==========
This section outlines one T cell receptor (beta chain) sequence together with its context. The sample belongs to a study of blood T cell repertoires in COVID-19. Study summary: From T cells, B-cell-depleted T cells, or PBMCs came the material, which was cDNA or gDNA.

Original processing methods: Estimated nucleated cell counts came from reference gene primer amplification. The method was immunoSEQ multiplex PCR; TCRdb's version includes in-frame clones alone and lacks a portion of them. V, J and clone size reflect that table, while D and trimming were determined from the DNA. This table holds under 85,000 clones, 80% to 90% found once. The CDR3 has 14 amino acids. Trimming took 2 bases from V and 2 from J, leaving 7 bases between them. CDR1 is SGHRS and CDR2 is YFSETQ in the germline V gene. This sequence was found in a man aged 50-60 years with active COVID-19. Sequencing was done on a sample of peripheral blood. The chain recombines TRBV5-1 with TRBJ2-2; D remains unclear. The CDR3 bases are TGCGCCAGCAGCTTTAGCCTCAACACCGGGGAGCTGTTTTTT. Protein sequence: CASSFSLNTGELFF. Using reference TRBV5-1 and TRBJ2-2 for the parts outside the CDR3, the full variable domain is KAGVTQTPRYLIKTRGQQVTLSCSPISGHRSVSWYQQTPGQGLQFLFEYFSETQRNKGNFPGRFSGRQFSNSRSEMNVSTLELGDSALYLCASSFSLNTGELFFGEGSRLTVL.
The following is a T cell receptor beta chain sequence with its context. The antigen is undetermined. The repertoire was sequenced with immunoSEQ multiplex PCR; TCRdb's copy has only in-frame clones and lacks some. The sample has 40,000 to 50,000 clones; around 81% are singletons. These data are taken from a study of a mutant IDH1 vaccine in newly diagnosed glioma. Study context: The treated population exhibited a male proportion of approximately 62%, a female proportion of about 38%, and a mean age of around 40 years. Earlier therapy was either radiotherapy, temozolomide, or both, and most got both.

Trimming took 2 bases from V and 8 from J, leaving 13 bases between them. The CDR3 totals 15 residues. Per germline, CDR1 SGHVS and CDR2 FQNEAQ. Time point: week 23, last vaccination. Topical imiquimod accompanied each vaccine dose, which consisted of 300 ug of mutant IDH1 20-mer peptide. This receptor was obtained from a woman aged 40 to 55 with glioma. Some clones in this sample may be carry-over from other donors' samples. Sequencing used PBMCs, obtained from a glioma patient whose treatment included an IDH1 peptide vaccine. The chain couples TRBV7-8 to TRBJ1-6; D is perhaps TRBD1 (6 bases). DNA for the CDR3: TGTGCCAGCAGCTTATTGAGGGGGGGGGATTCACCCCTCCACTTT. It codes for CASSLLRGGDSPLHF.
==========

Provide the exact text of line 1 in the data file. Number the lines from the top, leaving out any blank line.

This section outlines one T cell receptor (beta chain) sequence together with its context. The sample belongs to a study of blood T cell repertoires in COVID-19. Study summary: From T cells, B-cell-depleted T cells, or PBMCs came the material, which was cDNA or gDNA.